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More than 2,000 people show up for "unity" game in Muskegon Heights

The seats in the gym at Muskegon Heights High School were packed for a "unity" game Wednesday night.
Lindsey Smith
Michigan Radio

A high school basketball game in Muskegon Heights Wednesday night united two West Michigan communities dealing with violence.

Shelby High School was supposed to play Muskegon Heights, but Shelby pulled out, citing a shooting after a game in the Heights last month.

So Kalamazoo Lakeside showed up to play, nearly two weeks after a series of shootings in that city. In a show of unity, more than 2,000 people showed up to cheer the teams on.

“My friends are sitting on stairs,” Nicaria Crawford said on the courtside, pointing them out in the stands.

Crawford, a 2014 Muskegon Heights grad, says she comes to every home game.

“There’s no room to sit. This game is packed, man. Cars down my street -- this street -- every street. It’s a beautiful turnout. I love it,” she said.

Crawford says it’s nice to see everybody having fun, and focusing on the game, instead of the violence that’s hurt her neighborhood.

Two Muskegon Heights students were among three people wounded on February 9, following the game between Muskegon Heights Academy and Grand Rapids' Ottawa Hills High School. A 21-year-old Grand Rapids man was wounded by a sheriff's deputy and charged in the shootings.

On February 20, a gunman fatally shot six people and wounded two others in three random incidents in the Kalamazoo area. A 45-year-old Kalamazoo-area man has been charged in those attacks.

At halftime, officials from both communities joined a group of student leaders on the court to shoot baskets.

Kalamazoo Mayor Bobby Hopewell, who had never visited Muskegon Heights before, said he was proud of the turnout from both communities.

“Instead of being afraid, you come together during times of crisis. You don’t run from crisis. That’s what community is all about. That’s what we’ve tried to do in the last week in Kalamazoo and certainly I know that’s what Muskegon Heights has been doing here,” he said.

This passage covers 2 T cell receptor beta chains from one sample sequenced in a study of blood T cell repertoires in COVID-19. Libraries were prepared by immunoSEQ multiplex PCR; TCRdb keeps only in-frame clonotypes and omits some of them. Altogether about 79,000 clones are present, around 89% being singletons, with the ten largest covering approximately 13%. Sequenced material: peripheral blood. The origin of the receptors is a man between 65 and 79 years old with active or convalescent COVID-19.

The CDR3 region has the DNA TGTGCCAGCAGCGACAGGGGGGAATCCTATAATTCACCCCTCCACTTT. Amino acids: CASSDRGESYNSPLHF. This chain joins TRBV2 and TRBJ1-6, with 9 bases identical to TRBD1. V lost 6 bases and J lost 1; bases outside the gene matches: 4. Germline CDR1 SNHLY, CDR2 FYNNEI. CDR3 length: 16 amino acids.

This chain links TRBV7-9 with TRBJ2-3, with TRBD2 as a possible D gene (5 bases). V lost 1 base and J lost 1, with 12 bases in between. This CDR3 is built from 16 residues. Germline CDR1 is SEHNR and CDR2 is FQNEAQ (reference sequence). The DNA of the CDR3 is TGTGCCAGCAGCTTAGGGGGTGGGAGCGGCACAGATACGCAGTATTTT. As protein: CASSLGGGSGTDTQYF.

Hopewell says people can’t let an incident of violence or crisis define their community.

Jerry Pearson waited at the doors. “This is what it used to be like,” he said.

“You had to get there early,” the longtime Muskegon Heights resident said. “When they went on sale during the day, you better stop by and pick that ticket up because when it come afternoon you’d have a sign on the door ‘sold out.’

Pearson comes to most games with his grandson, Rich Wilson, who played ball for the Heights 10 years ago.

“It’s the adults that come here and start this trouble. It’s not the kids themselves,” Wilson said.

“They face enough adversity going through school as it is. [The] last thing they need is someone to taunt them and make them feel like they’re not wanted around. So we got a lot of teams who bagged out because of the so-called this, and the safety issues, any other game we never had any security problems,” he said.

Wilson says there’s usually a couple hundred people at these games -- a few hundred at the most. He knows this kind of huge community support is a big deal to the players and students.

“It makes them go out and present the best way possible. Yeah, that’s what they’re doing right now. Look at the score its 56 – 23, so they got them by about 33 points right now, so when you got a crowd to show up and support you, you play. You go all out,” he said.

Lindsey Smith is a Peabody Award-winning journalist currently leading the station's Amplify Team. She previously served as Michigan Public's Morning News Editor, Investigative Reporter and West Michigan Reporter.
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